Top Things to Know About Taxation of LLCs
A limited liability company (LLC) gives owners — known as members — a lot of leeway in how the business is structured and managed, as well as some flexibility in how business earnings are taxed.
- 2,515,073 LLCs reported income and expenses to the IRS for 2015 
- LLCs are one of the most popular business structures in the U.S.
- Most states do not restrict ownership of an LLC
- LLCs are governed by state statute. Members may include individuals, corporations, other LLCs and foreign entities.
- The number of members is unlimited
- An LLC may be have just one member, or it can be a multi-member LLC with two or more owners.
- LLCs are not taxed as a separate business entity
- Unlike for corporations, all profits and losses “pass through" to the members of the LLC, who report those profits and losses on their personal federal income tax returns.
- Single-member LLCs are treated as a sole proprietorship
- If you're the only member, don't file a separate tax return. Instead, you report all profits and losses of the business on Schedule C and attach it to your personal income tax return (Form 1040).
- Multi-member LLCs report profits and losses on Form 1065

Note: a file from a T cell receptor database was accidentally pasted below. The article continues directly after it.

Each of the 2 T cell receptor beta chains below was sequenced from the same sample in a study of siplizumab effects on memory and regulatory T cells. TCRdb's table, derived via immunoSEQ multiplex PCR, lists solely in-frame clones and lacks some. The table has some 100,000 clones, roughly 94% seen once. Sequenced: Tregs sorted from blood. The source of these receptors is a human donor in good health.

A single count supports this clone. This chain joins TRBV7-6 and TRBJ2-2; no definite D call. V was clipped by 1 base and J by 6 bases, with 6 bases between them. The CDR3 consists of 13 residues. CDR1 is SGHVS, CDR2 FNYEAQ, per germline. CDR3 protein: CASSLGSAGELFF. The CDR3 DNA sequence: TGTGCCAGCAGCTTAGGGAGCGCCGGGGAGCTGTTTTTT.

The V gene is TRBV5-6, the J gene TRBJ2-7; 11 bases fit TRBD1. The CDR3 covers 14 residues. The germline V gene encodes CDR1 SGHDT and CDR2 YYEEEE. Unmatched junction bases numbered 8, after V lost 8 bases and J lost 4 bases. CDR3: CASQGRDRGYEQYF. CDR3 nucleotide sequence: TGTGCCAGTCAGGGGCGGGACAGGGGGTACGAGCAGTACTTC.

- In addition, give each member a Schedule K-1, showing their share of partnership income, deductions and credits. How a multi-member LLC shares profits and losses is defined in the LLC operating agreement.
- No need to worry about tax withholding
- Each member is considered to be self-employed and must make their own quarterly estimated tax payments.
- 20% income tax deduction if eligible
- Starting with tax year 2018, LLC members may be able to deduct up to 20% of their pass-through income from an LLC (Form 1040, Line 9). The deduction is limited for "specified service trades or businesses" with taxable income over $157,500 for single filers and $315,000 on joint returns. The pass-through deduction is complex, so talk to your tax advisor to take full advantage of this new deduction.
- You choose how you get taxed
- An LLC can opt to be taxed as a corporation by completing Form 8832. At tax time, file Form 1120 so that taxes will be paid by the business.
- 21% or 37%?
- Starting with tax year 2018, corporations are taxed at a flat 21% rate on all of their profits. That's much lower than the top individual income tax rate of 37% — so LLC members may save money on their taxes by choosing to be taxed as a corporation. But corporate taxes can be complex and costly, so this is usually only a smart move if you plan on raising venture capital. Talk to a tax advisor to weigh the costs vs. benefits.
 Internal Revenue Service, “SOI Tax Stats – Partnership Statistics by Entity Type," https://www.irs.gov/statistics/soi-tax-stats-partnership-statistics-by-e..., Accessed February 13, 2019.